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The Fertility Decline in Korea
The Fertility Decline in Korea
The Fertility Decline in Korea
The Fertility Decline in Korea
The Fertility Decline in Korea
The Fertility Decline in Korea
The Fertility Decline in Korea
The Fertility Decline in Korea
The Fertility Decline in Korea
The Fertility Decline in Korea
The Fertility Decline in Korea
The Fertility Decline in Korea
The Fertility Decline in Korea
The Fertility Decline in Korea
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The Fertility Decline in Korea

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What seems to be a partial and indirect solution to the recent fertility decline may be the key in helping a significant portion of working parents in Korea

What seems to be a partial and indirect solution to the recent fertility decline may be the key in helping a significant portion of working parents in Korea

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  • Transcript

    • 1. The Modern Fallacy of Composition: The Low Birth Rate in Korea Jin Sun Park Senior Seminar Thesis May 5, 2010
    • 2. Meet the average Unlike the consequences of overpopulation, little is known about the negative impacts of low birth rate. Kim-Lee-Park’s The case of Korea, with one of the world’s lowest birth rates today– at 1.15 children per household– is examined to understand its recent fertility decline.
    • 3. Fertility Decline = Issue?
    • 4. Korea Japan UK France US OECD Average 2.10 2.1 2.0 1.75 1.8 1.7 1.40 1.3 1.05 1.1 0.70 0.35 0 Chart 1: TFR of Several ‘Organization for Economic Co-operation and Development’ (OECD) Countries Chart 2: Fertility Decline in Korea by Selected Years 6.33 6.5 Total Fertility Rate 5.2 4.71 3.9 2.92 2.6 1.60 1.59 1.47 1.30 1.17 1.19 1.16 1.26 1.15 1.08 1.13 1.3 0 1955 ‘65 ‘75 ‘85 ‘95 2000 ‘01 ‘02 ‘03 ‘04 ‘05 ‘06 ‘07 ‘08 Low Birth Rate + Its Consequences
    • 5. Economic Factors + Changing Values High Educational Costs Fertility Decline Socioeconomic Social Factors Factors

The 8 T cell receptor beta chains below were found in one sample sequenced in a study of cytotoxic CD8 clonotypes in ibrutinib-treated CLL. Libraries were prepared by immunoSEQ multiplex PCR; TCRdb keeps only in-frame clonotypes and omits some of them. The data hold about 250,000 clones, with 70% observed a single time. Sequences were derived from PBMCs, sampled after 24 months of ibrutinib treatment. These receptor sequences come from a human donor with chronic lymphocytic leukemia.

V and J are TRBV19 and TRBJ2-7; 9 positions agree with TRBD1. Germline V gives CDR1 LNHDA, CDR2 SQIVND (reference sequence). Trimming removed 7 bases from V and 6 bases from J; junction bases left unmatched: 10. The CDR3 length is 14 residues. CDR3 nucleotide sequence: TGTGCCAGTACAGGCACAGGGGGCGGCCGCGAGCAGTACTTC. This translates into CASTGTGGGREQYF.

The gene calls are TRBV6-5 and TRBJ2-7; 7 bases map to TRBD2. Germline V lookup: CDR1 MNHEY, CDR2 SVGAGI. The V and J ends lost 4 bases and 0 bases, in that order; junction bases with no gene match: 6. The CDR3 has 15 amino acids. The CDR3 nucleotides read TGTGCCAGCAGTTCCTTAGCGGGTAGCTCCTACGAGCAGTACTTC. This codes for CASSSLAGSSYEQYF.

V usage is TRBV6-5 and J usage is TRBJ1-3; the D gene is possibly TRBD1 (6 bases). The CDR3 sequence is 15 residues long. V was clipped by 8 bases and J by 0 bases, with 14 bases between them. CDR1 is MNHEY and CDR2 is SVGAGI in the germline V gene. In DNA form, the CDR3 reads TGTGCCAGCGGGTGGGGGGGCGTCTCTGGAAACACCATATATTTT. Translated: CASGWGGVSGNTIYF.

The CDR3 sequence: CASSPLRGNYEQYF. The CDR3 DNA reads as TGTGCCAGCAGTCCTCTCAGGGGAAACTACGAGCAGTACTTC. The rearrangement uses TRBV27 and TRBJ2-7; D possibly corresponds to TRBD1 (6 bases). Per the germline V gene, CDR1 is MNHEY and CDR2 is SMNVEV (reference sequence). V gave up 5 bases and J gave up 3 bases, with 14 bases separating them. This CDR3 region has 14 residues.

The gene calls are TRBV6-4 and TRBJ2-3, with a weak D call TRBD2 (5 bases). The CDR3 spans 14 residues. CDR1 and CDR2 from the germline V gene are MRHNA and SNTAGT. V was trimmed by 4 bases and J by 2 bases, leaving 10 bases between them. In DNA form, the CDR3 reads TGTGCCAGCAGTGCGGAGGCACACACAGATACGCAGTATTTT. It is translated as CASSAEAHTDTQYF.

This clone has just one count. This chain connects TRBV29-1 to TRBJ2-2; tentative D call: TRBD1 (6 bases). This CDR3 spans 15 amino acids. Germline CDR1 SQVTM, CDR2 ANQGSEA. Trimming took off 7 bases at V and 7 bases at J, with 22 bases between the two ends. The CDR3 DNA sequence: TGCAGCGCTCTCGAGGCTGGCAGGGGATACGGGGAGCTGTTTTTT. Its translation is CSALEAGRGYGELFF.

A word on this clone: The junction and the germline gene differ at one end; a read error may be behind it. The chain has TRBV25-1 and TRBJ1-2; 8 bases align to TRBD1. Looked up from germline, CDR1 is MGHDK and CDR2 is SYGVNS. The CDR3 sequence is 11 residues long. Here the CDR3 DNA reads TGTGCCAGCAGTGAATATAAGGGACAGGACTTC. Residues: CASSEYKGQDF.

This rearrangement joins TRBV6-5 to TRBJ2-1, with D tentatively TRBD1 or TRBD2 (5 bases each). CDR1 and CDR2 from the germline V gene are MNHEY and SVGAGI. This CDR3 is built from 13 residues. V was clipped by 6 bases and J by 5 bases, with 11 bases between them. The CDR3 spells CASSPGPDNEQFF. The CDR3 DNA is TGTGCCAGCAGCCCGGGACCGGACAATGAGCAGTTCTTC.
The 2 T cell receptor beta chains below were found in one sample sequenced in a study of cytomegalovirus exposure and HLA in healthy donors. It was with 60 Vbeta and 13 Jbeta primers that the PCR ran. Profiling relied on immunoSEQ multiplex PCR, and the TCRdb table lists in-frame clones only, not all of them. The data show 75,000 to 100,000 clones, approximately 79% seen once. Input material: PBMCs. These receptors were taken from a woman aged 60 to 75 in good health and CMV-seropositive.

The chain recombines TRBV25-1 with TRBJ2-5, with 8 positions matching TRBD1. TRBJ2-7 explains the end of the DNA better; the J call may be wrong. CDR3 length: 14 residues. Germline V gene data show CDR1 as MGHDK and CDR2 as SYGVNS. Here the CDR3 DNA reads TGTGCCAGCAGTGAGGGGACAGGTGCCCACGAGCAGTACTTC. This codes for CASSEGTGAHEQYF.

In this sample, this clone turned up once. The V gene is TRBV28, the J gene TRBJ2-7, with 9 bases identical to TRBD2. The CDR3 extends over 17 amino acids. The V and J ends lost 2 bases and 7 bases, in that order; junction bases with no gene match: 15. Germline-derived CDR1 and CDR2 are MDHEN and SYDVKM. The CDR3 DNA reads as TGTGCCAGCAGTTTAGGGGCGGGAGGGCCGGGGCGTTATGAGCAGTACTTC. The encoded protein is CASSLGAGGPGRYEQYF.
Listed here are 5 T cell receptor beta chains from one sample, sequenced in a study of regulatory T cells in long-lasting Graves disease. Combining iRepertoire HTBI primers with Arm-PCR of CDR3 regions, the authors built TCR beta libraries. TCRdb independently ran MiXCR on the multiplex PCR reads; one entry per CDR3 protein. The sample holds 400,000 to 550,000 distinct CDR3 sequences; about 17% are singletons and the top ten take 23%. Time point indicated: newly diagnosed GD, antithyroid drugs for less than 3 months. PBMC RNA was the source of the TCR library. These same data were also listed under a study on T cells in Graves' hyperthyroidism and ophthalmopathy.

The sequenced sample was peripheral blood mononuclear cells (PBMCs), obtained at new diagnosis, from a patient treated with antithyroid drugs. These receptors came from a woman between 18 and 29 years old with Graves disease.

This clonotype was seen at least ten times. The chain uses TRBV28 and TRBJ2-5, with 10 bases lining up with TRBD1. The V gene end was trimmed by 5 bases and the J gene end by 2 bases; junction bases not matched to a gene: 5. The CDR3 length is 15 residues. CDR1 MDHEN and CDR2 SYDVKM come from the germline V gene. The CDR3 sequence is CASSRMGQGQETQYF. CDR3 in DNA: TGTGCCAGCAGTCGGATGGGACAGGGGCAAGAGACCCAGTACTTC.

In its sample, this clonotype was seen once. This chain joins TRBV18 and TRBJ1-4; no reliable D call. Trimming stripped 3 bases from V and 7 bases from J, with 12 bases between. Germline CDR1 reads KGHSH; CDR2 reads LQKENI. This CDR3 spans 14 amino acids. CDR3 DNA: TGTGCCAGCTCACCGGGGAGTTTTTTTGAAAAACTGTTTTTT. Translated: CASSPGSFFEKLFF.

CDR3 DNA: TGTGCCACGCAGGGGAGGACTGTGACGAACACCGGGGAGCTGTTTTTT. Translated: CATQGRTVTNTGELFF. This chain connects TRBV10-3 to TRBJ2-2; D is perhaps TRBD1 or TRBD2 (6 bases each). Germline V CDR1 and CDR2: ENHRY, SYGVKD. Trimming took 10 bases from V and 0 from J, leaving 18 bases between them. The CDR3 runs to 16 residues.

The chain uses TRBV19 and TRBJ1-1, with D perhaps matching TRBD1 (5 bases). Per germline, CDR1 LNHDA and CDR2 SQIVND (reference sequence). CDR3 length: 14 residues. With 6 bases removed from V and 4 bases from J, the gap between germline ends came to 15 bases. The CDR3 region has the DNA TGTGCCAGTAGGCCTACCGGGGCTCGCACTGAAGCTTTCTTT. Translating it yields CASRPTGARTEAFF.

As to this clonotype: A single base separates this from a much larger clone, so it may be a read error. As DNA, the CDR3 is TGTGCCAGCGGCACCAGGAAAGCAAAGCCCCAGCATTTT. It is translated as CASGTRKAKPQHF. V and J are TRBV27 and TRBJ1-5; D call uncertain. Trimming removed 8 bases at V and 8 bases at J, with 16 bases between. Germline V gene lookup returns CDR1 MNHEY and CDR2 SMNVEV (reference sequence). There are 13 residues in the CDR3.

• 6. Working Mothers • Increase in women’s participation in the labor force • Incompatible social structure
    • 7. Employer-Sponsored Worksite Daycare Through partnerships between small to medium size companies in Industrial Complexes in Korea
    • 8. What Working Parents Need •Their demands in childcare centers differ from those of stay-home parents’ •Flexible + longer hours of operation •Open on weekends + holidays
    • 9. Who Is Taking Care of Your Kid? Chart 3: Types of Caretaker for Different Occupational Class • Different approach for different occupational class • The more labor-intensive your job, the more likelihood of relying on third-party caretakers • Serving small to medium size companies in Industrial Complexes in Korea Data from Korean Statistical Information Service
    • 10. FAMILIES Employer-Sponsored Worksite Daycare - Reduced commuting time - Increased peace of mind - Instant access to working parents with high pent-up demand - Nursing mothers can continue to breast-feed EMPLOYERS GOVERNMENT - “The upper hand in the battle for talent” - Creating social support - Improved retention rates - Encouraging working parents to have more children - Government subsidies
    • 11. Location: Busan •Metropolitan Seoul Area = Highly saturated Competitors: MoaMom •Busan has the lowest birthrate at 0.98 Pruni Pruni Joint Daycare Centers in Korea, after Seoul SEOUL BUSAN
    • 12. G.2.6. SJ Industrial Complex in Busan, Korea • 624 companies, 16,669 employees ( 12,442 men + 4257 women) • 99% = Manufacturing Business • Currently 42 daycare centers, with a total occupancy of 3769 children
    • 13. KIDS ADORE Lorem ipsum dolor sit amet, ligula suspendisse nulla. Pretium, rhoncus tempor KIDORE placerat, enim integer ad vestibulum volutpat. Nisl rhoncus turpis est, vel elit, DAYCARE congue wisi enim nunc ultricies sit, magna tincidunt. Maecenas aliquam maecenas ligula nostra, accumsan taciti. Sociis mauris in integer, a dolor netus non dui aliquet, sagittis felis sodales, dolor sociis mauris, vel eu libero cras. Interdum at. SJ Industiral Complex, Busan T: (123) 456-7890 F: (123) 456-7891 W: www.kidore.com
    • 14. Thank You!

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